"It's an area that is very understudied, particularly in older women," said Dr. Alison Huang of the University of California, San Francisco, who led the new work.
Based on a survey of nearly 2,300 California women aged 40 to 80 years, Huang and her colleagues found that more than a third of those on insulin treatment said they were "moderately" or "very" sexually dissatisfied.
About a quarter of diabetic women who weren't on insulin reported similar levels of dissatisfaction, whereas less than one in five women without the disease did so. The gap remained after the researchers accounted for a variety of factors, including age, race, relationship status, overweight and estrogen treatment.
"The diabetic women in the study had more sexual problems, but they were just as interested in sexual activities and had a similar level of sexual activity as women without diabetes," she told Reuters Health.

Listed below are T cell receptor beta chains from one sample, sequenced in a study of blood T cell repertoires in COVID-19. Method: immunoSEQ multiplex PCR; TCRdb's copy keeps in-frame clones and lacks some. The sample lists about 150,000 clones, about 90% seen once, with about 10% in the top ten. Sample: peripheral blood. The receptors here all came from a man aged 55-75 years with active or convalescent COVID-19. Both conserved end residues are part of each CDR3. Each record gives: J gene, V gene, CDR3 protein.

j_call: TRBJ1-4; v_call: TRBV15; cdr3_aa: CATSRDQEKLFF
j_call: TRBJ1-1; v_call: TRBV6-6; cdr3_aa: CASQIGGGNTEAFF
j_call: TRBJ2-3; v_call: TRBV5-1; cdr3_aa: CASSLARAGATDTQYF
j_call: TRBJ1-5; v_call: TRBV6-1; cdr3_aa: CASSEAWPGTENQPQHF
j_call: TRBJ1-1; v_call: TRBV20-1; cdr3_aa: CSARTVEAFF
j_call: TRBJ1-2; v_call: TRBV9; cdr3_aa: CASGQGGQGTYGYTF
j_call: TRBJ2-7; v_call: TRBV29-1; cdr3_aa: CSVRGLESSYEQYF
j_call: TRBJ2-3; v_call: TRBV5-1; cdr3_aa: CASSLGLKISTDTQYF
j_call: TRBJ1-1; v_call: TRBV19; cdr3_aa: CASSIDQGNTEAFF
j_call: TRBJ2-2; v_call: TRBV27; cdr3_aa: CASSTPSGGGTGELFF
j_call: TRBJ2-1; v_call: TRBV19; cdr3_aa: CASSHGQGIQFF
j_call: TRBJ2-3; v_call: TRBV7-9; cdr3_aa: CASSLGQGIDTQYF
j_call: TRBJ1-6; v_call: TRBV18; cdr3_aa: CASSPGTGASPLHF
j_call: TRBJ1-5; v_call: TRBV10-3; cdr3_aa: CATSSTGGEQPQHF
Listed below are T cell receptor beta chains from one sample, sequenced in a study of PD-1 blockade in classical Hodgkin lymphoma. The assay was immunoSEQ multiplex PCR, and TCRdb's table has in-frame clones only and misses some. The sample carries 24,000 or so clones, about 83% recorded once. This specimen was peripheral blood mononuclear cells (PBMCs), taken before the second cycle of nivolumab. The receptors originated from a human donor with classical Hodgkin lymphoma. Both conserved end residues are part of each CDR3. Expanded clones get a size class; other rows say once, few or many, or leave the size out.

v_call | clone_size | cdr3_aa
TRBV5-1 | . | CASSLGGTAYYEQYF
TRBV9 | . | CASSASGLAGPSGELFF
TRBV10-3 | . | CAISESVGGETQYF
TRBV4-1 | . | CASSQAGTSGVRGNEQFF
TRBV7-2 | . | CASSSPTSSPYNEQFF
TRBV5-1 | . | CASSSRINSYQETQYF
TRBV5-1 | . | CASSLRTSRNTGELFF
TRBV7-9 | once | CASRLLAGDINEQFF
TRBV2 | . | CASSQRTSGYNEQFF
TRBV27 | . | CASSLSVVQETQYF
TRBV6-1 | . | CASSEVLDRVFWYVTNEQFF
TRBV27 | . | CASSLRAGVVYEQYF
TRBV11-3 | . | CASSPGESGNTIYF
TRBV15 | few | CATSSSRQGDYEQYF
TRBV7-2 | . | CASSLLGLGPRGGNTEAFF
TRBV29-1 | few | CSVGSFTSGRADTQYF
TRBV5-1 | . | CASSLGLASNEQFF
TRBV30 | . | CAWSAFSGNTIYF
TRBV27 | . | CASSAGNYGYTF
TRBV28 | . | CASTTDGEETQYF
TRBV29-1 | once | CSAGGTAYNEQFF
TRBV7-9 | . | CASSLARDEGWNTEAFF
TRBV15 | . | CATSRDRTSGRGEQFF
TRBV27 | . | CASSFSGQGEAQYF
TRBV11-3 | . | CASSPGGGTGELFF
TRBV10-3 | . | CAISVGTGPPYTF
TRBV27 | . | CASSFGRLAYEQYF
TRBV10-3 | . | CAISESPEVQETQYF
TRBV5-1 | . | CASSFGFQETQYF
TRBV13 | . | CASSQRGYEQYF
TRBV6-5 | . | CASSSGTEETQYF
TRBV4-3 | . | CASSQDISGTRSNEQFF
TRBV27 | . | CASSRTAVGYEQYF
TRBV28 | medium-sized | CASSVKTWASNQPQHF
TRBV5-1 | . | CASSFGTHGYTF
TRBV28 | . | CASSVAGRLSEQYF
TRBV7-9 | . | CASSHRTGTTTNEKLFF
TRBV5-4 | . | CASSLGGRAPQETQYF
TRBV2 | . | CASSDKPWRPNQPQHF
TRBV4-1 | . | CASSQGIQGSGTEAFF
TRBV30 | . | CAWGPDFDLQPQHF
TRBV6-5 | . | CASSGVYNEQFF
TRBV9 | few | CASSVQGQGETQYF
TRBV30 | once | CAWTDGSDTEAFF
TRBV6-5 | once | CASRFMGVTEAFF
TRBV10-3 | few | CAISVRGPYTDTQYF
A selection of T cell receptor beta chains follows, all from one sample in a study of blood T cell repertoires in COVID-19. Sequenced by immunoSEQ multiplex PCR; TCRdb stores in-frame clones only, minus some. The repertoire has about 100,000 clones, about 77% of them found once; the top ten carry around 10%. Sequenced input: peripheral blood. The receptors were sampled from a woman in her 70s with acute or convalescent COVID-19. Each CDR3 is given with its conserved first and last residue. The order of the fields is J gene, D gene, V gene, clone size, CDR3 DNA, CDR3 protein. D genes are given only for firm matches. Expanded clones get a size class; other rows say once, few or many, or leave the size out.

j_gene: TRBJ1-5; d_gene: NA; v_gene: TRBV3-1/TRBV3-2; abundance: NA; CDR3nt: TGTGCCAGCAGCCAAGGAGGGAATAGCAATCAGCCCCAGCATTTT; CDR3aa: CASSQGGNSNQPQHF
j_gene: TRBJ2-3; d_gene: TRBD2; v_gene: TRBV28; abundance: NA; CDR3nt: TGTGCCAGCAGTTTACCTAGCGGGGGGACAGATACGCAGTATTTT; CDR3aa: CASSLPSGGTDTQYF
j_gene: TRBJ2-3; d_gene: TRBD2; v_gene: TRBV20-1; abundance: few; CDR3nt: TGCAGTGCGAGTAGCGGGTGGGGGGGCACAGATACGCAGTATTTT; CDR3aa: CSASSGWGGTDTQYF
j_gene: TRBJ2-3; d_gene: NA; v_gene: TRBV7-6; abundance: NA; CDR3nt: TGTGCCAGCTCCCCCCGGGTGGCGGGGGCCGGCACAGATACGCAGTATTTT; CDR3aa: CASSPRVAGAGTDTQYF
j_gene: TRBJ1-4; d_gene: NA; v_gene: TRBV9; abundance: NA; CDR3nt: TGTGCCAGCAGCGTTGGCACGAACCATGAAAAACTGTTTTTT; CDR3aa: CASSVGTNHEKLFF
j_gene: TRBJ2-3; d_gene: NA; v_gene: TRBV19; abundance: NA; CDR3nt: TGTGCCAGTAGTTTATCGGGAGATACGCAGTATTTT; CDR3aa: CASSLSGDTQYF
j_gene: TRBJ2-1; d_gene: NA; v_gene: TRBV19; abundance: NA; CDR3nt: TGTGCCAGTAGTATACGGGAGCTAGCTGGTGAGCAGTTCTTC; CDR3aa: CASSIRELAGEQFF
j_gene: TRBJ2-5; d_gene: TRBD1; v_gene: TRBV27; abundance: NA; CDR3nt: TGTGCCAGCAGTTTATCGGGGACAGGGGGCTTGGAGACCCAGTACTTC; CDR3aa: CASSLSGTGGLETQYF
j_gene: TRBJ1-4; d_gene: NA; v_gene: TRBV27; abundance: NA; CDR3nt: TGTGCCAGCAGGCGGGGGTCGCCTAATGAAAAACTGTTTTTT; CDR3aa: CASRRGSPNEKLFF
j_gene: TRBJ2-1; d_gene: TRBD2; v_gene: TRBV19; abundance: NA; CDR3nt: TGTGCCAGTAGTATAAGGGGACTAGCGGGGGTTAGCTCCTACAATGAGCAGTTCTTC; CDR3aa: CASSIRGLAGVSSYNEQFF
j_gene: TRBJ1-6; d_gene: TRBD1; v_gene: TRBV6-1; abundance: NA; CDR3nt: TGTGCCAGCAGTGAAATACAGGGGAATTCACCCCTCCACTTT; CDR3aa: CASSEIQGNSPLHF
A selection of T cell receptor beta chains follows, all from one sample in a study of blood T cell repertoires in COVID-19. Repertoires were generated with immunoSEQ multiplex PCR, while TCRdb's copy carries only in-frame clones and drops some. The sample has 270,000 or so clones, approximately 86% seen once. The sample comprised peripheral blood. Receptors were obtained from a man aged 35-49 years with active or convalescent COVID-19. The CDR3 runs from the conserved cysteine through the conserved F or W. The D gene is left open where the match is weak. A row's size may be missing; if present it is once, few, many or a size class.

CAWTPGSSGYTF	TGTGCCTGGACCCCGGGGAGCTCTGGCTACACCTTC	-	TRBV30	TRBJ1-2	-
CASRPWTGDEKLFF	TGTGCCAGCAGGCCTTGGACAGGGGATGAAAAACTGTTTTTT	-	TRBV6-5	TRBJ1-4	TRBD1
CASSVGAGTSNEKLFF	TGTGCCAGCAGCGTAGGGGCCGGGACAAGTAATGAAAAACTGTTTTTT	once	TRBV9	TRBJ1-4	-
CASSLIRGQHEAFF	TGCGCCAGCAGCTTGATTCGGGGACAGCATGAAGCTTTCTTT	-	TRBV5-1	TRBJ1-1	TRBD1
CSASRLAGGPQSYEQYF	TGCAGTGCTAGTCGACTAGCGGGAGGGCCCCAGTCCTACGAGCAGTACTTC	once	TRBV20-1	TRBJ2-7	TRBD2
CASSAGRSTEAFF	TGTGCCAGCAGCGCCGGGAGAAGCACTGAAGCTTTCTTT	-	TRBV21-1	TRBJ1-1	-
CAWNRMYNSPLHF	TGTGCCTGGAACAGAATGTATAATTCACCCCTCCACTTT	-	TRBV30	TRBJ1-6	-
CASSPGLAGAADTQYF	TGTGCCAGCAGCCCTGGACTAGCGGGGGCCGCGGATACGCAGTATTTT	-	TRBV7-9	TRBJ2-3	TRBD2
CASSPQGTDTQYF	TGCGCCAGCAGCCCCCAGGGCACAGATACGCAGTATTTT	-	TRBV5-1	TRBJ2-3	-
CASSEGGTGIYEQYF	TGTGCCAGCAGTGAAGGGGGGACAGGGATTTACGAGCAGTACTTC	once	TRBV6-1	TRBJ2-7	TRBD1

About six percent of the women in the study were treated for diabetes with insulin, whereas 15 percent had the disease but did not get insulin. The rest did not have diabetes.
"I think these results do suggest that if you are a diabetic woman, preventing complications may help prevent development of sexual problems," said Huang. She said following a diabetic diet and getting regular exercise will lower the risk of complications.
There could be many reasons why diabetic women would have more sexual problems. While the issues in diabetic men are often believed to be tied to cholesterol buildup in the arteries that supply blood to the penis, Huang said, blood flow problems are less likely to be at work in women.
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